On January 14, just eight days before the 38th anniversary of the Supreme Court’s decision in Roe v. Wade, a Philadelphia grand jury issued a 261-page report on the horrifying career of Dr. Kermit Gosnell, an abortionist whose West Philadelphia “Women’s Medical Society” it described as a “baby charnel house.” For decades, Gosnell ran a squalid abortion clinic, violating every conceivable norm of law and medicine by anyone’s standards, from the merely bad (almost nonexistent record-keeping and unlicensed clinic staff), to the truly appalling (employing unsanitary equipment and horribly injuring many of the women who came to him). Two women died in Gosnell’s “care,” and he and two of his staff are charged with third-degree murder in the death of one of them, Karnamaya Mongar.
Over the years, Gosnell specialized more and more in late-term abortions, and his preferred method in cases of the most advanced pregnancies was to induce labor in the women who came to him. What resulted in hundreds of cases was a live birth. And thus the issue that has garnered the most attention to the Gosnell case: The doctor is charged with murdering seven babies born alive in his clinic, whom he, or one of his staff under his direction, killed in the first minutes of their post-natal lives by “snipping” their spinal cords (that was the doctor’s own word for it) with scissors at the neck. The grand jury is morally certain there were many hundreds of “snipping” victims, but these seven are the only ones of whose deaths there is solid evidence today.
The women who came to Gosnell’s clinic — poor and desperate, late in their pregnancies, and willing for whatever reason to endure the horrors of his ministrations — wanted to be rid of their babies. This result he provided them. But it is difficult to locate the moral difference between the deaths Gosnell brought about in utero and those he accomplished post-natally. Does an unborn child at 26 weeks of fetal development have less moral standing than a born child at 25 weeks of fetal development? Does the latter’s living and breathing outside the womb for ten minutes, or ten seconds, confer a status that the former lacks? How can that be?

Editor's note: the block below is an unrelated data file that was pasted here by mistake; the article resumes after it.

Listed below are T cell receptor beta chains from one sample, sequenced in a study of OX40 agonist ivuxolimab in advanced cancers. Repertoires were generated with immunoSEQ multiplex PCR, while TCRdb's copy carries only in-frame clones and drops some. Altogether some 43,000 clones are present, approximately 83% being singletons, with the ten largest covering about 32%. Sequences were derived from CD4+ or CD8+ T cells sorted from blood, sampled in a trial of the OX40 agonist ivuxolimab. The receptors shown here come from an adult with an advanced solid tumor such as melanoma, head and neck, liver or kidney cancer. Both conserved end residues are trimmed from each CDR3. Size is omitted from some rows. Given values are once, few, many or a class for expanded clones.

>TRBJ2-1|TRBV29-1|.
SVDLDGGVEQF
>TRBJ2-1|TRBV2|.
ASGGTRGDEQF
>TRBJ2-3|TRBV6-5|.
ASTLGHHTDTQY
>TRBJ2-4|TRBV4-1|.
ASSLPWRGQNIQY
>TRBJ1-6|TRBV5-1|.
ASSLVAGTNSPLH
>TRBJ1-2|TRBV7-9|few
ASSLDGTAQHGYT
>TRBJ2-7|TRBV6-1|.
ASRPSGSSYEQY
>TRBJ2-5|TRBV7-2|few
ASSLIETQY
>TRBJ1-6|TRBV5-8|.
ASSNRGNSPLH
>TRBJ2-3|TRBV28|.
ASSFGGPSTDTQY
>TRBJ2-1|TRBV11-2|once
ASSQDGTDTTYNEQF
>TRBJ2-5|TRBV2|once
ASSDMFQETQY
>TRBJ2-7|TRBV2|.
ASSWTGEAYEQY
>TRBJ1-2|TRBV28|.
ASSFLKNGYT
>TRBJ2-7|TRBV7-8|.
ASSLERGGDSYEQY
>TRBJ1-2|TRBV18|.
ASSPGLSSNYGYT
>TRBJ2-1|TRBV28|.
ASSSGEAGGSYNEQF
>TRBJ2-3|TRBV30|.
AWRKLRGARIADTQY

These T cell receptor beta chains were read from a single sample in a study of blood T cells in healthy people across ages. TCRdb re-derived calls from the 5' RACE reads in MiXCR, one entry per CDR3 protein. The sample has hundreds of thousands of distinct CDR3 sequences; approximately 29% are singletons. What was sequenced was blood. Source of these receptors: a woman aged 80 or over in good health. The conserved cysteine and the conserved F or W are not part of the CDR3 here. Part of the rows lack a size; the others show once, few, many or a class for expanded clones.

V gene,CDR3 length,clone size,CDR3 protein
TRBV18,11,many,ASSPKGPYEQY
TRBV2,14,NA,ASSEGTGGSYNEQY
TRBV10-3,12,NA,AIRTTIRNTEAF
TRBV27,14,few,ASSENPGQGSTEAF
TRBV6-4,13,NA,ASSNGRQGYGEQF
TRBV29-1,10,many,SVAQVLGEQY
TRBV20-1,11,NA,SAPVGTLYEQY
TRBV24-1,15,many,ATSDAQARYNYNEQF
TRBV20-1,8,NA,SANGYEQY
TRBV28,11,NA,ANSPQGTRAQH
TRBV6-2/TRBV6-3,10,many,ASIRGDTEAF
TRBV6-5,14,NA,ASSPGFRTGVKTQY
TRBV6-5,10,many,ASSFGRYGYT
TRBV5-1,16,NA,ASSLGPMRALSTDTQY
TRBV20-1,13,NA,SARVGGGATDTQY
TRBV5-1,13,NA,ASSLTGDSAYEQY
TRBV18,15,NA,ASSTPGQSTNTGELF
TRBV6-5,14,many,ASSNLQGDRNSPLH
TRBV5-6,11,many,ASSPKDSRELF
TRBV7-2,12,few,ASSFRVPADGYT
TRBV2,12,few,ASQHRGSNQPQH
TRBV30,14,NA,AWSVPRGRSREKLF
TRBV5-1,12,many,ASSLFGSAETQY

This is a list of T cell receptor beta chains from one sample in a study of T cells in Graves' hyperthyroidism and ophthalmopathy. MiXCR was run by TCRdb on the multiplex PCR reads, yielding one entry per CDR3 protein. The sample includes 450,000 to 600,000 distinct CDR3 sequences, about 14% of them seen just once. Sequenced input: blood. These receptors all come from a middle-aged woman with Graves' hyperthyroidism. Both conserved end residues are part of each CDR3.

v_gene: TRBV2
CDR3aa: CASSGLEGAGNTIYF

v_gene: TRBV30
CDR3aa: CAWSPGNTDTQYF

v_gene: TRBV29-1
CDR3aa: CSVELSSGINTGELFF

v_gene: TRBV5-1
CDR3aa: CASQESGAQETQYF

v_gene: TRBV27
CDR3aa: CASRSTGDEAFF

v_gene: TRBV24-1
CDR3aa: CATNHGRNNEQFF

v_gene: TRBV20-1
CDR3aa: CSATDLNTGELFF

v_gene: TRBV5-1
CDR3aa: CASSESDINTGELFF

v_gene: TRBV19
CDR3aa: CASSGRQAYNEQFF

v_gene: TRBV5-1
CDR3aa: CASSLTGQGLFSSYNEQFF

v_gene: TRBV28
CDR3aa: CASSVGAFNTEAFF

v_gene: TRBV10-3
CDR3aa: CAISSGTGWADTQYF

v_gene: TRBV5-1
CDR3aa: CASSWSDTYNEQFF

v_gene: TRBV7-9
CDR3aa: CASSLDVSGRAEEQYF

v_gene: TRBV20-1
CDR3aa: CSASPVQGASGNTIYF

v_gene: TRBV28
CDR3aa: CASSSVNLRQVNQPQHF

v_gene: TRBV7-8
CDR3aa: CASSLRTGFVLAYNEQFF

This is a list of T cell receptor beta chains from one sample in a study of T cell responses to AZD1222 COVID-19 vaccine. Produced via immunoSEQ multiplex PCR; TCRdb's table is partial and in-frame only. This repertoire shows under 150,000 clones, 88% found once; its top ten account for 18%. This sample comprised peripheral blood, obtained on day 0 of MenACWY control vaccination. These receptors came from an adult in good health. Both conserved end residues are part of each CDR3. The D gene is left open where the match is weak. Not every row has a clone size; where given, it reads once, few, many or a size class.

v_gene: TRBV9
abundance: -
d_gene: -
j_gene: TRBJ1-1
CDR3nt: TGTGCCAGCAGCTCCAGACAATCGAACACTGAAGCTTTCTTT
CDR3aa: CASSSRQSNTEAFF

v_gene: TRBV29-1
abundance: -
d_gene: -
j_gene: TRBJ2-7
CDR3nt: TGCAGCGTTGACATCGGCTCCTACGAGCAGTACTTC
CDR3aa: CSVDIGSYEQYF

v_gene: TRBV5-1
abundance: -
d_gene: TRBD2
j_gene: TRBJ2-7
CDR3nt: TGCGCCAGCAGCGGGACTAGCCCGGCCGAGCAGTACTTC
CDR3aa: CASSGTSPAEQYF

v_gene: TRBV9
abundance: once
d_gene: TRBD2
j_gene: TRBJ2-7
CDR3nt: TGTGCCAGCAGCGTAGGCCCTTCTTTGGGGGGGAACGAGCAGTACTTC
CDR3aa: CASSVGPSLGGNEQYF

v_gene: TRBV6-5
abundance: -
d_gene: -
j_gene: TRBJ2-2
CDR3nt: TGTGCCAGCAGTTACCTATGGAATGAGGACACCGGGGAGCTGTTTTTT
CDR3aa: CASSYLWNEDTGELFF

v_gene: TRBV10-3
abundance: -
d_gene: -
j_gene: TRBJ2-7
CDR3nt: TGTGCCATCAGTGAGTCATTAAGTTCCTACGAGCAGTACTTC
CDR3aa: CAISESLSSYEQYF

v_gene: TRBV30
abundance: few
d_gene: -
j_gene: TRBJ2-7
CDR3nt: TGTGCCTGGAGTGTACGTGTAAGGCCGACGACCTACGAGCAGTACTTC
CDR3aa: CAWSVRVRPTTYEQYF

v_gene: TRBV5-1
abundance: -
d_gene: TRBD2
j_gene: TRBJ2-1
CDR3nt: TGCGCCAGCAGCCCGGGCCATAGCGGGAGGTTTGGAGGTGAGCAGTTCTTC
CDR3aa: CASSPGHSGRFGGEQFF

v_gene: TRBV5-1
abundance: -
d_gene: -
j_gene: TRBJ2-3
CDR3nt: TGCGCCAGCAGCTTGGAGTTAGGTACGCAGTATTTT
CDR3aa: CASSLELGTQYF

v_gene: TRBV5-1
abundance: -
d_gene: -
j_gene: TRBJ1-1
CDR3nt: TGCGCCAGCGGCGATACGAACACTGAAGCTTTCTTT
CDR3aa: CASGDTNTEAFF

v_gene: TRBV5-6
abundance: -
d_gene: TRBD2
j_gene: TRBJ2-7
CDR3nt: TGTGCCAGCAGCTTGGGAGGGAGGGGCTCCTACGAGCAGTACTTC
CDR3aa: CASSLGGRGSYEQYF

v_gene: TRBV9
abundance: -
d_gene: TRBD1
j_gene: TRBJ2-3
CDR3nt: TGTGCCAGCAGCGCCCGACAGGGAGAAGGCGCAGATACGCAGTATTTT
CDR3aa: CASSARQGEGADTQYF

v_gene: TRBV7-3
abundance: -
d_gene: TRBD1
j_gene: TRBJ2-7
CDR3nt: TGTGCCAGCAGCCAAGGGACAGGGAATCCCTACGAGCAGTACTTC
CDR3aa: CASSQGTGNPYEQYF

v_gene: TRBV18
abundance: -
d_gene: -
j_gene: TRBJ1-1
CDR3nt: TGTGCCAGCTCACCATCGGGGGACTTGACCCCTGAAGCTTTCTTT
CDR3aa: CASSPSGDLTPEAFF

This is the absurd moral corner into which the Supreme Court backed us in 1973. Not that it bothered Dr. Gosnell. He was in the getting-rid-of-babies business, and no one was going to be sent home with a live one. Viewed in a coldly rational light, the doctor’s logic was admirably consistent: before birth, after birth, it made no difference.
In Roe, the Court’s majority opinion by Justice Harry Blackmun assured readers that in the late stages of pregnancy, when a fetus was “viable” and thus a live birth was possible, the state could prohibit abortion entirely. Except not really entirely: Blackmun carved out an exception where an abortion “is necessary, in appropriate medical judgment, for the preservation of the life or health of the mother.”
This seems a minor and reasonable exception. But in the companion case of Doe v. Bolton, decided the same day, Blackmun wrote for the Court that in determining what is “necessary” for the “health” of a pregnant woman seeking an abortion, a physician’s “medical judgment may be exercised in the light of all factors — physical, emotional, psychological, familial, and the woman’s age — relevant to the wellbeing of the patient.” Such broad language resulted, in practice, in the total elimination of the state’s power to prohibit post-viability abortions, not just a narrow exception to that power. All that is required to defeat any attempted prohibition is a woman who desires an abortion and a doctor who wishes to provide one. The pregnant woman’s emotional health or familial situation can always be cited afterward, if need be, as a complete and perfect defense.